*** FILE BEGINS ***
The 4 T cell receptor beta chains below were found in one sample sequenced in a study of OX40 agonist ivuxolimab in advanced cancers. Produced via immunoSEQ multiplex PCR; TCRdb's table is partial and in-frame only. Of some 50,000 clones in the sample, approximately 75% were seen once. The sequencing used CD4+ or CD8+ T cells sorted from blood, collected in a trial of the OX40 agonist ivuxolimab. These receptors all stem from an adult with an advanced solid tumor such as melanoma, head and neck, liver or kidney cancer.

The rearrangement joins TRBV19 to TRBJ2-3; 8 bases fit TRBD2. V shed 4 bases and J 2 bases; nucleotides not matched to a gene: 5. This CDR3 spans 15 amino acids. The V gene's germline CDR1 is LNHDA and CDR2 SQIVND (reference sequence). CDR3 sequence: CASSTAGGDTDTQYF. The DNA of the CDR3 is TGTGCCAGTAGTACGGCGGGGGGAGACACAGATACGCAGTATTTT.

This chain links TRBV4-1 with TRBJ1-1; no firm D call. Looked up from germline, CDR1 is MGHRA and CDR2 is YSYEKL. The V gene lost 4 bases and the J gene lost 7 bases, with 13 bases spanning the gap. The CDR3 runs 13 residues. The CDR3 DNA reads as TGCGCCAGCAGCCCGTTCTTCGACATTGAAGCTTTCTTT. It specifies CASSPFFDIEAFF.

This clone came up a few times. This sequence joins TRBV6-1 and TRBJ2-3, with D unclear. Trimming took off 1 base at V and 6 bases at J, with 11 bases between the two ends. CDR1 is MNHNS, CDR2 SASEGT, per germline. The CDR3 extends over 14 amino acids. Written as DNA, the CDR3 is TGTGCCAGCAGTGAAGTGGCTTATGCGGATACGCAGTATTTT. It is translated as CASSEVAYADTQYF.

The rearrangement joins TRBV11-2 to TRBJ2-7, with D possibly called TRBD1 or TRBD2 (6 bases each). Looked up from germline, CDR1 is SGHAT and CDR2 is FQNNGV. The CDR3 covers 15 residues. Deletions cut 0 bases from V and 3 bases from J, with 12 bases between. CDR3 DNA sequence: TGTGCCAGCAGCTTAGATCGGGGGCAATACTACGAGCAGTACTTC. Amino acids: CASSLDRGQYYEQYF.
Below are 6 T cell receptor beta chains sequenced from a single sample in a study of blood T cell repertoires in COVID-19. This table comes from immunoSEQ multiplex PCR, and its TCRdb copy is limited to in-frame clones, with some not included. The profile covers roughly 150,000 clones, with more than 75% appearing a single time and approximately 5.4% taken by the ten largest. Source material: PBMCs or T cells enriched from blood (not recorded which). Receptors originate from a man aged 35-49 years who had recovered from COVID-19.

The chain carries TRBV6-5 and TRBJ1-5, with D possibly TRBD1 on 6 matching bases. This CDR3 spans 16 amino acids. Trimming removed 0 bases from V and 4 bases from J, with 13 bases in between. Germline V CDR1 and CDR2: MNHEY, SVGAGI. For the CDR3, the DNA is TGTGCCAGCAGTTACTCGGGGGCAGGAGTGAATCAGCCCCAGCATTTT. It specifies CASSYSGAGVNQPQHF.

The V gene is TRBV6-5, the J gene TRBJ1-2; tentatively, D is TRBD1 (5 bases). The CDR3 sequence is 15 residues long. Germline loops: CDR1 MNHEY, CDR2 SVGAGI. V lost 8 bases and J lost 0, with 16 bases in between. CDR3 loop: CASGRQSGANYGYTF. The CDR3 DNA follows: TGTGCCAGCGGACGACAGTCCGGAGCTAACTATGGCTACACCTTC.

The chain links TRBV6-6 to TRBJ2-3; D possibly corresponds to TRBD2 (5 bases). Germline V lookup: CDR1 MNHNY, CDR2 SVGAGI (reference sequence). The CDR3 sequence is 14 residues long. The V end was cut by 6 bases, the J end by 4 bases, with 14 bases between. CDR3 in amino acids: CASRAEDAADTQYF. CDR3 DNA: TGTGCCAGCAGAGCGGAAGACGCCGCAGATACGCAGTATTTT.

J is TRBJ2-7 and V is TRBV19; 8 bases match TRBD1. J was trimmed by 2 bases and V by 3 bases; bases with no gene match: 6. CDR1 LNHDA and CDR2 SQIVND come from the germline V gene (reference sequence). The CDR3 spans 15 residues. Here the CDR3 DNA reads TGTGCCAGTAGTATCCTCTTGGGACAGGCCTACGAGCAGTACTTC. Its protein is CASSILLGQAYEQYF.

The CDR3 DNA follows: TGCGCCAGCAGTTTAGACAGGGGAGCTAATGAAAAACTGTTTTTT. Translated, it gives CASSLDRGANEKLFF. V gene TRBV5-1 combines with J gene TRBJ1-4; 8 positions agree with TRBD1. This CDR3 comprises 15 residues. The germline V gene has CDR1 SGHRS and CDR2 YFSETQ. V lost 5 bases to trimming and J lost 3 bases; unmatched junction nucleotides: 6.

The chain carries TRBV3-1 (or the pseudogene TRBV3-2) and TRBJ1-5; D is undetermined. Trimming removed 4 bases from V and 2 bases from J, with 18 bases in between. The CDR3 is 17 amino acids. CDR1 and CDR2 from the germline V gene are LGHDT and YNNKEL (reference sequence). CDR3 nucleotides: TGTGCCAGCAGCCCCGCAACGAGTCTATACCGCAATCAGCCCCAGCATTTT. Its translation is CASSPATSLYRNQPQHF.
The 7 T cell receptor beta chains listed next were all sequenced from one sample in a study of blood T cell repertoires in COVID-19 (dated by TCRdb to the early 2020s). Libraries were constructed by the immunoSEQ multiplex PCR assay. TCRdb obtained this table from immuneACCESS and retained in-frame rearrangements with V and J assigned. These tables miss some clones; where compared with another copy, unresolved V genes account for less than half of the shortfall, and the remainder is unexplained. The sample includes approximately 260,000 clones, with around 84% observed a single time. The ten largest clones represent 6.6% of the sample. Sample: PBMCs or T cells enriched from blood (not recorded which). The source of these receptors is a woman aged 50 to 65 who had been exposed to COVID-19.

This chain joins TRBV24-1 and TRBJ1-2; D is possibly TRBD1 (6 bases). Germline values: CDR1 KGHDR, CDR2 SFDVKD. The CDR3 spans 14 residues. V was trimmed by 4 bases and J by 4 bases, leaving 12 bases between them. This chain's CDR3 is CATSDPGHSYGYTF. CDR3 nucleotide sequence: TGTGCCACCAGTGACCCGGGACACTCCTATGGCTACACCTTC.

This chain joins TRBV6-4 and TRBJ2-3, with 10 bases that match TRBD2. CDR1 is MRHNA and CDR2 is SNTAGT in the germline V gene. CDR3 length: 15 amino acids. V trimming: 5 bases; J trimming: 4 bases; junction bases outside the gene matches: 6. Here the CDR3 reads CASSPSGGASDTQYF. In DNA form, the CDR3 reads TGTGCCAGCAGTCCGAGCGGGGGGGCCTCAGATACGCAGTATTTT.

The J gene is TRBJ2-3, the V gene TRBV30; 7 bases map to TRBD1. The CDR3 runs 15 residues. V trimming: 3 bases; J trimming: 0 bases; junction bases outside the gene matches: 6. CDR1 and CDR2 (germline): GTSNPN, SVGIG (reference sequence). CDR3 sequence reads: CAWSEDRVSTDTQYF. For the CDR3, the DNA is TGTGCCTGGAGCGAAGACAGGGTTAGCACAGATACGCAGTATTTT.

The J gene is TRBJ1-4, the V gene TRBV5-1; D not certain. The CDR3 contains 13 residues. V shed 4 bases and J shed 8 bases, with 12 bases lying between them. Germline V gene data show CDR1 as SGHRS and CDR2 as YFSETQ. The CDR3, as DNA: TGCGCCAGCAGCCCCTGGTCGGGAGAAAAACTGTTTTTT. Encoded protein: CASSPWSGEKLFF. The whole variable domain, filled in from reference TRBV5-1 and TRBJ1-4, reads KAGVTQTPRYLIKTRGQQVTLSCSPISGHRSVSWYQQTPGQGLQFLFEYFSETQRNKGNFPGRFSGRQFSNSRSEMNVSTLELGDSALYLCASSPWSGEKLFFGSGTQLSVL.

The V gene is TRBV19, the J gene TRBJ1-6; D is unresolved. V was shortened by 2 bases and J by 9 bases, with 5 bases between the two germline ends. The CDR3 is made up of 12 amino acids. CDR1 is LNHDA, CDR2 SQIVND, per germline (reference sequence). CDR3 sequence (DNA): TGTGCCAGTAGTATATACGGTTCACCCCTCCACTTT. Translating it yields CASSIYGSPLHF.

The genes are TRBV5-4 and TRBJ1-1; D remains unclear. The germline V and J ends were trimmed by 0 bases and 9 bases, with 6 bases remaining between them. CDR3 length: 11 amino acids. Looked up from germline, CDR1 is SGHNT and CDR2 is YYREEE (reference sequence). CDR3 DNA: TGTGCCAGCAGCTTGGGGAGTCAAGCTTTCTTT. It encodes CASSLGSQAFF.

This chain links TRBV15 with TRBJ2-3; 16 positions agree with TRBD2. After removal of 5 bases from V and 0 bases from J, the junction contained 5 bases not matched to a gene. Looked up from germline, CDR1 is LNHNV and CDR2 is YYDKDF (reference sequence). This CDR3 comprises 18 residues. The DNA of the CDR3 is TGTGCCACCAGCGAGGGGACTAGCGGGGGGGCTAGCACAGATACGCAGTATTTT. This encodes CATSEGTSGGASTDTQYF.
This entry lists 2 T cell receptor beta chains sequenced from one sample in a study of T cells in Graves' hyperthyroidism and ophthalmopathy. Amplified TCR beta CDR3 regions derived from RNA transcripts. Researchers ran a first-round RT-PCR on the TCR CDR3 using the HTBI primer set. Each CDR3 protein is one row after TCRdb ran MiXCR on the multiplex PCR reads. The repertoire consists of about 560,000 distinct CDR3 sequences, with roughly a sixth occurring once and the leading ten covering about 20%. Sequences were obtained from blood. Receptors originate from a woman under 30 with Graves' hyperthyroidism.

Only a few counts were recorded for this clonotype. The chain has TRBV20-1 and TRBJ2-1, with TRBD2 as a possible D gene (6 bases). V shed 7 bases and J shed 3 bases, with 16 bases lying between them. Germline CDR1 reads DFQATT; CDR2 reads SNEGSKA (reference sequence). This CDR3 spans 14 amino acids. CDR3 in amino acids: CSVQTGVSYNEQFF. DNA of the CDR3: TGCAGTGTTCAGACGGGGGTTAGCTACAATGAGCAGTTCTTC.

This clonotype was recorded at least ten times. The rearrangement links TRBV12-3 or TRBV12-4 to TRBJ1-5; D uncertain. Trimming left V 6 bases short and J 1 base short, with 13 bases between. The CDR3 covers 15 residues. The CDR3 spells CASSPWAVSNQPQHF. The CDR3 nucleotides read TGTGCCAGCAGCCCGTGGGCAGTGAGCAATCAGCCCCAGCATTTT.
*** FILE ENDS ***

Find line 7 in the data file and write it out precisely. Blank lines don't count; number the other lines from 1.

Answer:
The chain carries TRBV6-5 and TRBJ1-5, with D possibly TRBD1 on 6 matching bases. This CDR3 spans 16 amino acids. Trimming removed 0 bases from V and 4 bases from J, with 13 bases in between. Germline V CDR1 and CDR2: MNHEY, SVGAGI. For the CDR3, the DNA is TGTGCCAGCAGTTACTCGGGGGCAGGAGTGAATCAGCCCCAGCATTTT. It specifies CASSYSGAGVNQPQHF.